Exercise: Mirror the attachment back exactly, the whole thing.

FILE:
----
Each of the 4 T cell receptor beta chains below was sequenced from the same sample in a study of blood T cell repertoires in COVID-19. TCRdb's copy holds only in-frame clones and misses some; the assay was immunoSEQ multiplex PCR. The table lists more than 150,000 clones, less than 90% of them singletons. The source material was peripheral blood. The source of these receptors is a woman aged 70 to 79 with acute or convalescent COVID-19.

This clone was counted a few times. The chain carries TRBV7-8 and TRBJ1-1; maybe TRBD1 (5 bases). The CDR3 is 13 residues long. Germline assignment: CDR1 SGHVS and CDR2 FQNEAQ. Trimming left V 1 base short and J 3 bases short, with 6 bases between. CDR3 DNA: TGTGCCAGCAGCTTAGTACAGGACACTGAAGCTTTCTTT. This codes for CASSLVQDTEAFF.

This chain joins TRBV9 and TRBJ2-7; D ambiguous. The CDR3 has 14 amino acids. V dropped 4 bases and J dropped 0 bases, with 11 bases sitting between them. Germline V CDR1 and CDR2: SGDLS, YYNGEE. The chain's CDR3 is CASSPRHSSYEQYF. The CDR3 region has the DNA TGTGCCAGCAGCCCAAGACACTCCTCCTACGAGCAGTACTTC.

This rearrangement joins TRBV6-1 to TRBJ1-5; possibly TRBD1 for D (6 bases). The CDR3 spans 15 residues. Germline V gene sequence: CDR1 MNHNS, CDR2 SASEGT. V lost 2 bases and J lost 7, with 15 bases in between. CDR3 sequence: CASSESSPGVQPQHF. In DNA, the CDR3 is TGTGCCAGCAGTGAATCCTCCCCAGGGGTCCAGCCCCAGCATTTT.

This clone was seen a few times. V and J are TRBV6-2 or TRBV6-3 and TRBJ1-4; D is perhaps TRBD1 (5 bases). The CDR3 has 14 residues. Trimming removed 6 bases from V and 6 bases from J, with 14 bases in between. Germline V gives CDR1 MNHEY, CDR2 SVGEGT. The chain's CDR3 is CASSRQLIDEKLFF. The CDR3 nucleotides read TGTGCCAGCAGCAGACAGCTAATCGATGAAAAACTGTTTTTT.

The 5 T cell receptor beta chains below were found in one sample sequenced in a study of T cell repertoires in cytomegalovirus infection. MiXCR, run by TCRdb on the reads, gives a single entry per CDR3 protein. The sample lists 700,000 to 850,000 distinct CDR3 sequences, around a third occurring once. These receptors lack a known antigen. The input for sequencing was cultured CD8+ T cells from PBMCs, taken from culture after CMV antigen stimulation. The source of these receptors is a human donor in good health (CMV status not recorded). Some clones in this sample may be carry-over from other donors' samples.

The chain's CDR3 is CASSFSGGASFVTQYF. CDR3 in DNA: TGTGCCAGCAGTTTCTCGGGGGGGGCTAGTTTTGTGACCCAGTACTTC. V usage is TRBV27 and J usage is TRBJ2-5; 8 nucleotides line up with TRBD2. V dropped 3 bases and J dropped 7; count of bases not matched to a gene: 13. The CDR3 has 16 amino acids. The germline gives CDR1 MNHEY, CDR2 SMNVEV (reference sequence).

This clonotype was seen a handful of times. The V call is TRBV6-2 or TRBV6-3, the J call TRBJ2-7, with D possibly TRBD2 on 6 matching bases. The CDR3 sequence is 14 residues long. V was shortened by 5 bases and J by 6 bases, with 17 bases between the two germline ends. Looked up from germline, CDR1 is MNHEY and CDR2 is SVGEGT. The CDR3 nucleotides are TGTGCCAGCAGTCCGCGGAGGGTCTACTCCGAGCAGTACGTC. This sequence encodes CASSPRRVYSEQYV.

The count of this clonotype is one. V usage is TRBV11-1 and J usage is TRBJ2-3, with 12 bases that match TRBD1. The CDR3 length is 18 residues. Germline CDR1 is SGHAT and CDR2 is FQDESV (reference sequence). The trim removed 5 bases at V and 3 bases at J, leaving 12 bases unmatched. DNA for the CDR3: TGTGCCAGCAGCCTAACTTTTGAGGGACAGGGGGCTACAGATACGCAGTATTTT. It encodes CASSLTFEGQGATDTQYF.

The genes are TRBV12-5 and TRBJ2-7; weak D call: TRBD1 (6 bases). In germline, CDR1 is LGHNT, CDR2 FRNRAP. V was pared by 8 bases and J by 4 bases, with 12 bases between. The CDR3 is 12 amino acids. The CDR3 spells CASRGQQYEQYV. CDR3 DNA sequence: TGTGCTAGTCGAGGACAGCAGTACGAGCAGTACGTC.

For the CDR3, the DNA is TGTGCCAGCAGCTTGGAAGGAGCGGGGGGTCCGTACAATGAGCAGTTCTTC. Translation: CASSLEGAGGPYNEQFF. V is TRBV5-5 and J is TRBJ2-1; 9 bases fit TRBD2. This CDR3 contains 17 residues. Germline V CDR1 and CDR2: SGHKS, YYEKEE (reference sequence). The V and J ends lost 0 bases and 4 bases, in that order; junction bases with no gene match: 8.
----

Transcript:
Each of the 4 T cell receptor beta chains below was sequenced from the same sample in a study of blood T cell repertoires in COVID-19. TCRdb's copy holds only in-frame clones and misses some; the assay was immunoSEQ multiplex PCR. The table lists more than 150,000 clones, less than 90% of them singletons. The source material was peripheral blood. The source of these receptors is a woman aged 70 to 79 with acute or convalescent COVID-19.

This clone was counted a few times. The chain carries TRBV7-8 and TRBJ1-1; maybe TRBD1 (5 bases). The CDR3 is 13 residues long. Germline assignment: CDR1 SGHVS and CDR2 FQNEAQ. Trimming left V 1 base short and J 3 bases short, with 6 bases between. CDR3 DNA: TGTGCCAGCAGCTTAGTACAGGACACTGAAGCTTTCTTT. This codes for CASSLVQDTEAFF.

This chain joins TRBV9 and TRBJ2-7; D ambiguous. The CDR3 has 14 amino acids. V dropped 4 bases and J dropped 0 bases, with 11 bases sitting between them. Germline V CDR1 and CDR2: SGDLS, YYNGEE. The chain's CDR3 is CASSPRHSSYEQYF. The CDR3 region has the DNA TGTGCCAGCAGCCCAAGACACTCCTCCTACGAGCAGTACTTC.

This rearrangement joins TRBV6-1 to TRBJ1-5; possibly TRBD1 for D (6 bases). The CDR3 spans 15 residues. Germline V gene sequence: CDR1 MNHNS, CDR2 SASEGT. V lost 2 bases and J lost 7, with 15 bases in between. CDR3 sequence: CASSESSPGVQPQHF. In DNA, the CDR3 is TGTGCCAGCAGTGAATCCTCCCCAGGGGTCCAGCCCCAGCATTTT.

This clone was seen a few times. V and J are TRBV6-2 or TRBV6-3 and TRBJ1-4; D is perhaps TRBD1 (5 bases). The CDR3 has 14 residues. Trimming removed 6 bases from V and 6 bases from J, with 14 bases in between. Germline V gives CDR1 MNHEY, CDR2 SVGEGT. The chain's CDR3 is CASSRQLIDEKLFF. The CDR3 nucleotides read TGTGCCAGCAGCAGACAGCTAATCGATGAAAAACTGTTTTTT.

The 5 T cell receptor beta chains below were found in one sample sequenced in a study of T cell repertoires in cytomegalovirus infection. MiXCR, run by TCRdb on the reads, gives a single entry per CDR3 protein. The sample lists 700,000 to 850,000 distinct CDR3 sequences, around a third occurring once. These receptors lack a known antigen. The input for sequencing was cultured CD8+ T cells from PBMCs, taken from culture after CMV antigen stimulation. The source of these receptors is a human donor in good health (CMV status not recorded). Some clones in this sample may be carry-over from other donors' samples.

The chain's CDR3 is CASSFSGGASFVTQYF. CDR3 in DNA: TGTGCCAGCAGTTTCTCGGGGGGGGCTAGTTTTGTGACCCAGTACTTC. V usage is TRBV27 and J usage is TRBJ2-5; 8 nucleotides line up with TRBD2. V dropped 3 bases and J dropped 7; count of bases not matched to a gene: 13. The CDR3 has 16 amino acids. The germline gives CDR1 MNHEY, CDR2 SMNVEV (reference sequence).

This clonotype was seen a handful of times. The V call is TRBV6-2 or TRBV6-3, the J call TRBJ2-7, with D possibly TRBD2 on 6 matching bases. The CDR3 sequence is 14 residues long. V was shortened by 5 bases and J by 6 bases, with 17 bases between the two germline ends. Looked up from germline, CDR1 is MNHEY and CDR2 is SVGEGT. The CDR3 nucleotides are TGTGCCAGCAGTCCGCGGAGGGTCTACTCCGAGCAGTACGTC. This sequence encodes CASSPRRVYSEQYV.

The count of this clonotype is one. V usage is TRBV11-1 and J usage is TRBJ2-3, with 12 bases that match TRBD1. The CDR3 length is 18 residues. Germline CDR1 is SGHAT and CDR2 is FQDESV (reference sequence). The trim removed 5 bases at V and 3 bases at J, leaving 12 bases unmatched. DNA for the CDR3: TGTGCCAGCAGCCTAACTTTTGAGGGACAGGGGGCTACAGATACGCAGTATTTT. It encodes CASSLTFEGQGATDTQYF.

The genes are TRBV12-5 and TRBJ2-7; weak D call: TRBD1 (6 bases). In germline, CDR1 is LGHNT, CDR2 FRNRAP. V was pared by 8 bases and J by 4 bases, with 12 bases between. The CDR3 is 12 amino acids. The CDR3 spells CASRGQQYEQYV. CDR3 DNA sequence: TGTGCTAGTCGAGGACAGCAGTACGAGCAGTACGTC.

For the CDR3, the DNA is TGTGCCAGCAGCTTGGAAGGAGCGGGGGGTCCGTACAATGAGCAGTTCTTC. Translation: CASSLEGAGGPYNEQFF. V is TRBV5-5 and J is TRBJ2-1; 9 bases fit TRBD2. This CDR3 contains 17 residues. Germline V CDR1 and CDR2: SGHKS, YYEKEE (reference sequence). The V and J ends lost 0 bases and 4 bases, in that order; junction bases with no gene match: 8.